'So long as he continues the BJP's march towards greater vote share, a bigger geographic spread and a crushing of the Congress, he is a success,' says Aakar Patel.
This month, Narendra Modi completes his first two years as prime minister of India.
Let's have a look at how he has performed. He won the general election impressively, on the strength of his personality and his record. So let us start there.
Modi is and remains our most popular politician by far. The aura he had two years ago, he retains. Every opinion poll in the last years has shown his popularity at around 70 per cent.
This is what Americans call approval rating, and 70 per cent is an incredibly high number. Particularly because opinion polling in India has become accurate in the last decade so this number is believable.
Modi may be assisted by the fact that his rival Rahul Gandhi is not charismatic or competent, and that regional leaders like Nitish Kumar and Arvind Kejriwal do not have a large enough stage to project their talents.
But even with this admission, it must be accepted that Modi has a credibility with Indians as nobody else has.
The Bharatiya Janata Party lost state elections in Delhi and Bihar, but its march towards dominance and the Congress's march towards irrelevance continues under Modi.
I was in conversation with P Chidambaram a few days ago, at an event to launch his book on his time in opposition.
I asked him whether his analysis on Modi's economic policies was not overly harsh. Even if the data on exports and manufacturing and companies' profitability was grim, as he has been writing it is, surely two years is too little a span of time to judge Modi on economic performance? That is what I asked. No, Chidambaram said, it is 40% of the term.
It is fair to say that here the government has promised more than it has delivered. The breakout phase into double digit growth, more jobs, an escape from 'socialist' schemes like NREGA and Aadhar that Modi promised has not come.
Indeed, he has embraced some of the policies he promised to end. I still believe that though the numbers indicate otherwise, Modi must be given time, at least another year if not 18 months, to show whether he has made a difference economically.
This was one of the items on which the 2014 election was fought. It is said that Modi has either ended big ticket corruption in the central government or news of it has not yet come out. As in Gujarat, he has been personally involved in this issue.
I have known businessmen in Gujarat who have had to face corruption demands from those lower down, because it is impossible for one individual, however well-meaning, to change centuries of a culture.
However, just as in Gujarat, I know Modi regularly calls people to ask if they are facing a problem from his ministers and bureaucrats, and he asks them to inform him if they are. He is active and well meaning.
Legislation and governance:
The role of a central govenrnment is primarily to make new laws. Governance, in the way we understand the word, meaning controlling the structure of the State, is secondary.
I say this because any Union government governs India through a few hundred IAS officers. Given the smallness of the apparatus, it is not possible for there to be much difference in the governance performance of one party over another.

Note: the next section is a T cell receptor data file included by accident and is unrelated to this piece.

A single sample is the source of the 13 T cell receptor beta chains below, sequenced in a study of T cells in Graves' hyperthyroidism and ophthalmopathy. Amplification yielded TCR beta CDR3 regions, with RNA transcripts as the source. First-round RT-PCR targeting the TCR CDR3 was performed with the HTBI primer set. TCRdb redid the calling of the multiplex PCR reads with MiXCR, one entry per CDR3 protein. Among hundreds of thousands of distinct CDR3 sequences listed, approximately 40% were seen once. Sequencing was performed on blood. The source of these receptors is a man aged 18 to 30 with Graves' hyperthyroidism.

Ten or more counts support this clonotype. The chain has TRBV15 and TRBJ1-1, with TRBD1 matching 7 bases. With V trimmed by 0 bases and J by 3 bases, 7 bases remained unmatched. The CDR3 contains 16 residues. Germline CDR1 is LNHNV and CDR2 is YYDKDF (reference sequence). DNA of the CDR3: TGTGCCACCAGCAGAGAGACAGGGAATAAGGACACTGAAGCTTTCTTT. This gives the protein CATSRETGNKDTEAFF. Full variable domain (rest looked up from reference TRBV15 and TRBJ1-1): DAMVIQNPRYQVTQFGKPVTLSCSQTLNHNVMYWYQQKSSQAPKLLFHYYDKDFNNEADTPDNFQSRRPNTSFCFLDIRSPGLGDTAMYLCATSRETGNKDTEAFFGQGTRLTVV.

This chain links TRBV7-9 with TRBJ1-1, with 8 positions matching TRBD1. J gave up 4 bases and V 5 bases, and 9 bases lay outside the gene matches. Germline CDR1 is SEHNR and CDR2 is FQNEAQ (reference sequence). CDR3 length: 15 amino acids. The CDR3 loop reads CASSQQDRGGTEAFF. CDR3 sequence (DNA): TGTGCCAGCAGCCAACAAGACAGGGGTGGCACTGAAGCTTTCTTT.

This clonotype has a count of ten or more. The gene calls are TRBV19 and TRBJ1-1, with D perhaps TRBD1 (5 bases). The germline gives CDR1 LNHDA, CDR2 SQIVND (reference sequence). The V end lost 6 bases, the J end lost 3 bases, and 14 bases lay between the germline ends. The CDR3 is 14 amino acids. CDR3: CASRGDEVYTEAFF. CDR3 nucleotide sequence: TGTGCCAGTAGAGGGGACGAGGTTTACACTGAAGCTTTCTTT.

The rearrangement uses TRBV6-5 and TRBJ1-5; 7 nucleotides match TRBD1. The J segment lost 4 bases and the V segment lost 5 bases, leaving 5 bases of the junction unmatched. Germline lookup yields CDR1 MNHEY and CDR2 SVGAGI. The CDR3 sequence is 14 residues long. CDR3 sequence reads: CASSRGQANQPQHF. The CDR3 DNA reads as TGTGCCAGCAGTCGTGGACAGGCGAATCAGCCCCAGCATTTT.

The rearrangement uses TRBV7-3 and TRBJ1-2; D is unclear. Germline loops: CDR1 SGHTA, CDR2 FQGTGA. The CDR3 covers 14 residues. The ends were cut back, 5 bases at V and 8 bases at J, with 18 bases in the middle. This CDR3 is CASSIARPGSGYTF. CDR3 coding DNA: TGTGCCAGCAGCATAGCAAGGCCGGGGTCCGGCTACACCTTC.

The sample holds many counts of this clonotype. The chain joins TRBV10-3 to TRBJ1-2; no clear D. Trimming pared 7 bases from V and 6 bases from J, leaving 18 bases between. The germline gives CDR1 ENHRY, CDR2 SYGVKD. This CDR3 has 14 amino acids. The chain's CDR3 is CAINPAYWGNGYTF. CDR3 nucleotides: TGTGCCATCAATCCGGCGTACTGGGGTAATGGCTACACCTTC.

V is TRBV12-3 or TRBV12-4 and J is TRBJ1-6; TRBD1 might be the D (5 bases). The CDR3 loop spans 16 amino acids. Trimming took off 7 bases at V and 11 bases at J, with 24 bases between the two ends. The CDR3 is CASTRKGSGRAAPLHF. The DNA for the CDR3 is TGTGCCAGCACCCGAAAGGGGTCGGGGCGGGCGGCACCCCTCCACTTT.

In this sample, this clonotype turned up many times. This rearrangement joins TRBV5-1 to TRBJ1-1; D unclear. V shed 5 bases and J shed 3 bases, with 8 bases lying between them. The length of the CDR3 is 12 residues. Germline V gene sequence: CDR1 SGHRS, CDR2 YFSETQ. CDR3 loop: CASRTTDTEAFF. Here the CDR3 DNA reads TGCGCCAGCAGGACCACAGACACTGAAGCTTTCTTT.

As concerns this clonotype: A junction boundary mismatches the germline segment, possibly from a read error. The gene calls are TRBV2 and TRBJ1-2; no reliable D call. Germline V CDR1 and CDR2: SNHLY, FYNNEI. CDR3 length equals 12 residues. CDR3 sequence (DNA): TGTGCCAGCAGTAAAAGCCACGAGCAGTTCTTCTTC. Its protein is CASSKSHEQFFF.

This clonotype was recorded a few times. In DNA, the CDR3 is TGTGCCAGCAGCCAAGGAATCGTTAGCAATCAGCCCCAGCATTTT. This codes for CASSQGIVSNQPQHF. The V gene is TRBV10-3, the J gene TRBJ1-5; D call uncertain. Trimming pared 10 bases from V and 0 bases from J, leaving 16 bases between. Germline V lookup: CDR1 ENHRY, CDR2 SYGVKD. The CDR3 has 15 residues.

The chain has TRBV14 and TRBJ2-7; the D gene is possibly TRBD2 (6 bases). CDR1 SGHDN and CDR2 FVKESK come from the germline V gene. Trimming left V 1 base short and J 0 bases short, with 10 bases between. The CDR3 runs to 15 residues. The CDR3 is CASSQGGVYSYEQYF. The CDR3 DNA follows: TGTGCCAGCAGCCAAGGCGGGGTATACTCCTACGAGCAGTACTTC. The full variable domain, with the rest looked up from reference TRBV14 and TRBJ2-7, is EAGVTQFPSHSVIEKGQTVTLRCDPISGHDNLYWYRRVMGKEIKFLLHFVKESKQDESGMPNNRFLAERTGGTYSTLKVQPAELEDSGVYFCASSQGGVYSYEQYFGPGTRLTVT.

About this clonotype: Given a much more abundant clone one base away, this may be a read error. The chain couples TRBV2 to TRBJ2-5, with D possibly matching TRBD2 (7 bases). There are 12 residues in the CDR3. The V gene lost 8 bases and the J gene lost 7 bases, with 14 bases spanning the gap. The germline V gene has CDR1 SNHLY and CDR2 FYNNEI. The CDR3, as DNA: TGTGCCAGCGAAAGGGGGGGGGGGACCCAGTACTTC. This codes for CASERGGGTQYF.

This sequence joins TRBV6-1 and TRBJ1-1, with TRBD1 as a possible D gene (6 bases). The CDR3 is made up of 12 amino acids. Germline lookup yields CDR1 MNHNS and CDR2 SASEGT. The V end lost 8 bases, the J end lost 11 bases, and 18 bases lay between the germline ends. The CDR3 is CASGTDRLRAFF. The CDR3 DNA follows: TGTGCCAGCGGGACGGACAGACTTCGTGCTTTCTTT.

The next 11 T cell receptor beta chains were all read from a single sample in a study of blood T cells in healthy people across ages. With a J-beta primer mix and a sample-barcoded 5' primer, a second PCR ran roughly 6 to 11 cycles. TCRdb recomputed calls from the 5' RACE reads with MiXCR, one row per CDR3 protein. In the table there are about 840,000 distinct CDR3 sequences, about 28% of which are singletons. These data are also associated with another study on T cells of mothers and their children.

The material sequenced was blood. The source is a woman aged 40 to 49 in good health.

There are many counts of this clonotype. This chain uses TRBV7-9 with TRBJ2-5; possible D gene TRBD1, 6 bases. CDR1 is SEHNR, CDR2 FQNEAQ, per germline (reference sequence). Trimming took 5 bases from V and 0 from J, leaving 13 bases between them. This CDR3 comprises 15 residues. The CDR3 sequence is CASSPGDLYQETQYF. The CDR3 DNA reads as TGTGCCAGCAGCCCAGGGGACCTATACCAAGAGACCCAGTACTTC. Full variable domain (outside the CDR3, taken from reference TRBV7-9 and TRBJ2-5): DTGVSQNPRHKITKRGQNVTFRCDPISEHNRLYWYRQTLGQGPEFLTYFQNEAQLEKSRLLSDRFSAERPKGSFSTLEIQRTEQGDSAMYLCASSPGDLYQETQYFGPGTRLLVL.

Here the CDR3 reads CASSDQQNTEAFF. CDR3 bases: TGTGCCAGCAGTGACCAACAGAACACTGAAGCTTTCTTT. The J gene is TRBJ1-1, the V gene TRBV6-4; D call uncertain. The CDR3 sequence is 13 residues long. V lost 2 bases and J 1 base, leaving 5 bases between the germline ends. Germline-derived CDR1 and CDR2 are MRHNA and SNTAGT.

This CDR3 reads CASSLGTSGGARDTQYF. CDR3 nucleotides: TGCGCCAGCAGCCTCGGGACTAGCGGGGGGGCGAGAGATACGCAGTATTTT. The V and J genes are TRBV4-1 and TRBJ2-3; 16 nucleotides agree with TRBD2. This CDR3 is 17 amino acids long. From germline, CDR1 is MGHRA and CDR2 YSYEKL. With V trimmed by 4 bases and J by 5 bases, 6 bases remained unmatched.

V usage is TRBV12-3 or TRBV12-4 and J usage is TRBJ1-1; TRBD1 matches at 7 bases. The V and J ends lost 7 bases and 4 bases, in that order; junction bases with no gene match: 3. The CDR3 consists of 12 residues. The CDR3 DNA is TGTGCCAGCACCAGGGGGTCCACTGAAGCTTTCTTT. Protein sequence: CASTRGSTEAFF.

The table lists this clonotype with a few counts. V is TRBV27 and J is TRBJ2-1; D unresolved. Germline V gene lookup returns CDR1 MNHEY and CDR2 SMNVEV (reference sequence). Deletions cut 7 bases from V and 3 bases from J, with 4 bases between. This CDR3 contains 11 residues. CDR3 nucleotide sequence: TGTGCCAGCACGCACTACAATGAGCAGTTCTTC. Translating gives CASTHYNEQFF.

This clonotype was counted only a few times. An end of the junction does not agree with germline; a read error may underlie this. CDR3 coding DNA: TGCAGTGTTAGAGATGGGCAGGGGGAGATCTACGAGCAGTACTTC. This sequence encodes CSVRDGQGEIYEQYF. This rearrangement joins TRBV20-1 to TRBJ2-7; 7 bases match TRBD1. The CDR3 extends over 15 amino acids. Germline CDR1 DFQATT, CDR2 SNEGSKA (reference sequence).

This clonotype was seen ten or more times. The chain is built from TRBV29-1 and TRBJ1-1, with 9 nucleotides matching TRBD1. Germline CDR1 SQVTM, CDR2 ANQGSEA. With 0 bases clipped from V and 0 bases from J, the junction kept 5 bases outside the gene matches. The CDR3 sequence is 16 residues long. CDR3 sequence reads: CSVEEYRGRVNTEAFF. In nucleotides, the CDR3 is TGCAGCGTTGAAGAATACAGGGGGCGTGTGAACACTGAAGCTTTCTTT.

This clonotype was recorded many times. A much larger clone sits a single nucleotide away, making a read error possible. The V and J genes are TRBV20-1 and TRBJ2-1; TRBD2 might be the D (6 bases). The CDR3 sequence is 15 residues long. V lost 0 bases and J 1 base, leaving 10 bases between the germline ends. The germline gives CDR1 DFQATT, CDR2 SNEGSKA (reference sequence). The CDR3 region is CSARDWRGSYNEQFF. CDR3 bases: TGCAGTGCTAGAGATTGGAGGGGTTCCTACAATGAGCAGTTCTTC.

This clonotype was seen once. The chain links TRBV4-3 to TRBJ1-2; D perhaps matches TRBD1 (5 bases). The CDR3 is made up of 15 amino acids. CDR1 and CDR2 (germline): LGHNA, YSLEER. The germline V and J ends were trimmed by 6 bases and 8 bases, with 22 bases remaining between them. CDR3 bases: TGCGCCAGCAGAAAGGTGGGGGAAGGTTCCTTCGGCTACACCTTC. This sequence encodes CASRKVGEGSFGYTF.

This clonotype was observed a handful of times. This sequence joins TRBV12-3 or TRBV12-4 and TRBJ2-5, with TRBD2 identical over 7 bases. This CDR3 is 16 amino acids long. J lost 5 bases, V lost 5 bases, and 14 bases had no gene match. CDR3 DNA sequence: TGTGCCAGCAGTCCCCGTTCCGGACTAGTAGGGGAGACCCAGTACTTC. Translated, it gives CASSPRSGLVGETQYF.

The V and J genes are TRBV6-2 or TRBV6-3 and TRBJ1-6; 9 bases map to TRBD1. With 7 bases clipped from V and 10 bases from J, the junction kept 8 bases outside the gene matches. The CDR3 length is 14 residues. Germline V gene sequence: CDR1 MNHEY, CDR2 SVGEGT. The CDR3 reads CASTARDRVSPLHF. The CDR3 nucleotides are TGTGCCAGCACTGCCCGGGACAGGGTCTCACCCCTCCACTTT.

On legislation, it is not easy to name successes because a theme is missing. If we look at the Manmohan Singh government's legislative focus, we can identity the following: Right to Information, Right to Food, Aadhar, Direct Benefits Transfer, Right to Education, Right to Work and so on. There is a clear narrative here: these laws are aimed at the poor.
Modi's record lacks such focus. Perhaps this will emerge in time, but for now it does not exist. Make in India and Swachh Bharat Abhiyan are not legislative initiatives but slogans.
It is strange that here there is a wide difference between the perception of amateurs and experts. Those who have been attracted to the spectacle of Modi's first year have been impressed.
The prime minister held many glittering events in foreign capitals where thousands of Indians gathered to cheer him. This was seen as a foreign policy success, though it was not.
The truth, and experts admit it, is that Modi's highly personalised diplomacy has been a failure. On Pakistan we have no policy that anyone can explain coherently. Modi's record has been to talk, not-talk, embrace, sulk, fire back, blame, invite over, set conditions, remove conditions randomly.
I hope he changes this because it shows India's foreign policy as not being serious.
On China also, Modi's hope that his charm would be the magic ingredient turned out to be naive.
If we return to the first point, popularity, we should admit that Modi's term has so far been a success.
Electoral popularity is the only currency of success in democracies. It doesn't really matter ultimately what individual commentators say or write about Modi. So long as he continues the BJP's march towards greater vote share, a bigger geographic spread and a crushing of the Congress, he is a success.
IMAGE: Artists put the finishing touches on a new wax figure of Prime Minister Narendra Modi as it joins world leaders' figures at Madame Tussauds in London. Photograph: Eamonn M McCormack/Getty Images
Aakar Patel is Executive Director, Amnesty International India. The views expressed here are his own.